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December 3, 2012
Toronto’s infrastructure future needs leadership
Increased outside the box thinking and stronger political leadership are needed to properly build Toronto’s infrastructure for the future, says the former chief planner of Ontario’s capital.
“Nothing is free and this is what kills me, politicians of every party, all levels are not prepared, in my view, to talk about how to pay for this and that’s the problem,” said Paul Bedford, who served as chief planner for Toronto for eight years and is a former Metrolinx director.
Speaking at Reed Construction Data’s CEO Power Breakfast, during Construct Canada, Bedford said as the population of the Greater Toronto Area (GTA) continues to grow; the region needs to become more sustainable and intensive while still responding to market demands and future growth.
In terms of transit planning, he said there needs to be a realistic assessment of where people already work and pointed to the Airport Corporate Centre near the Pearson International Airport.
“(There’s a) huge concentration of employment, but there’s no place on that map in terms of the service by future transit. It doesn’t make a lot of sense to me. I think we have to get our act together in a more integrated fashion.”
Bedford urged all delegates at the breakfast to visit www.your32.com, the CivicAction campaign that asks GTA residents what they would do with the extra 32 minutes a day Metrolinx’s Big Move vision could provide. The second part of the campaign will ask participants what they are willing to pay to achieve that idea.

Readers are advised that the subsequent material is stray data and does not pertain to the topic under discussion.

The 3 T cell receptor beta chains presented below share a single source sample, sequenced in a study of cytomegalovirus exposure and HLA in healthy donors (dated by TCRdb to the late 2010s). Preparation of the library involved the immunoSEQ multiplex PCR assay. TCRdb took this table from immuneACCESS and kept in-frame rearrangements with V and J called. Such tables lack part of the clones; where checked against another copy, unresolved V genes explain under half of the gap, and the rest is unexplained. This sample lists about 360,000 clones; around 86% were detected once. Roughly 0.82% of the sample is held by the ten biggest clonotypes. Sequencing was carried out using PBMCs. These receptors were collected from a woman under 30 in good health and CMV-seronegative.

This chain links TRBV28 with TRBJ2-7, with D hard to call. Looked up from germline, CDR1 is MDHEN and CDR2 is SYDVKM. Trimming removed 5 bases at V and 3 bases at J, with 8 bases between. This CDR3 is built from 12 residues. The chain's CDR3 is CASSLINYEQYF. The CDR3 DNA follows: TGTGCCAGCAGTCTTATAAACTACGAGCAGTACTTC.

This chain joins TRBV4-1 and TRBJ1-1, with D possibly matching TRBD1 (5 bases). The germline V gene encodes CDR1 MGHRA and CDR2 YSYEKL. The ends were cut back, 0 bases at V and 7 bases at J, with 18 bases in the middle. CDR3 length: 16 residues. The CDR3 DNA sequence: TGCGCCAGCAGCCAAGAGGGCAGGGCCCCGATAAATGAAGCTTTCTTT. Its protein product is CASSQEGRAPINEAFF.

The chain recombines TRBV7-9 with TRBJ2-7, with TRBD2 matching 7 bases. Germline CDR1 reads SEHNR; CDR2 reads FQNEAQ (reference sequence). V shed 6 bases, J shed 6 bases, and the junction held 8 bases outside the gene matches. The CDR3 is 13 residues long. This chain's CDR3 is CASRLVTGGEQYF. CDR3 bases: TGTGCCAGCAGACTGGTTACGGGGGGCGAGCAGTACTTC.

Bedford pointed to the Don Lands, the Port Lands and the waterfront as areas of huge regeneration opportunities for Toronto.
“You could fit almost half of the downtown core into the Port Lands. People don’t understand how big it is. The amount of development that will happen on the waterfront and the Port Lands is astounding for decades to come,” he said.
It is important to pay attention to the priority neighbourhoods of Toronto and create a positive environment to attract private sector investment, said Bedford.
“If nothing changes we’re going to have more of this ‘Three Toronto’ scenario, the rich, the poor and the shrinking middle class and it spells big trouble down the road.”
Ben Myers, editor and executive vice-president of Urbanation, a quarterly GTA condominium market survey, said that despite the hearsay, the GTA is not building too many condominiums.
He said there are 341 active projects in the market, another 33 projects that are sold out and not registered, which is about 100 projects more than about five years ago. There are about 95,000 units in those 374 projects and they are about 80 per cent sold.
“The long-term average for solds in the market is about 75 per cent, so we’re definitely running higher than is average in the market. When you see the absolute number of units unsold is about 17,000, it’s near a record high, but take into consideration that the market is so much larger than it ever has been. On a percentage basis, we’re still in a fairly healthy market,” he explained.
The Toronto census metropolitan area had about 14,000 new condominium sales in 2012, which is on-pace with 2010, but down from the record setting 2011.
“Any comparisons that you see out there in the media are always to 2011, which was by far the record number of sales in the Toronto condo market, so that always needed to be taken into consideration,” he said.
2011 had about 28,000 new condominium sales, which was about 25 per cent higher than the previous record high in 2007.
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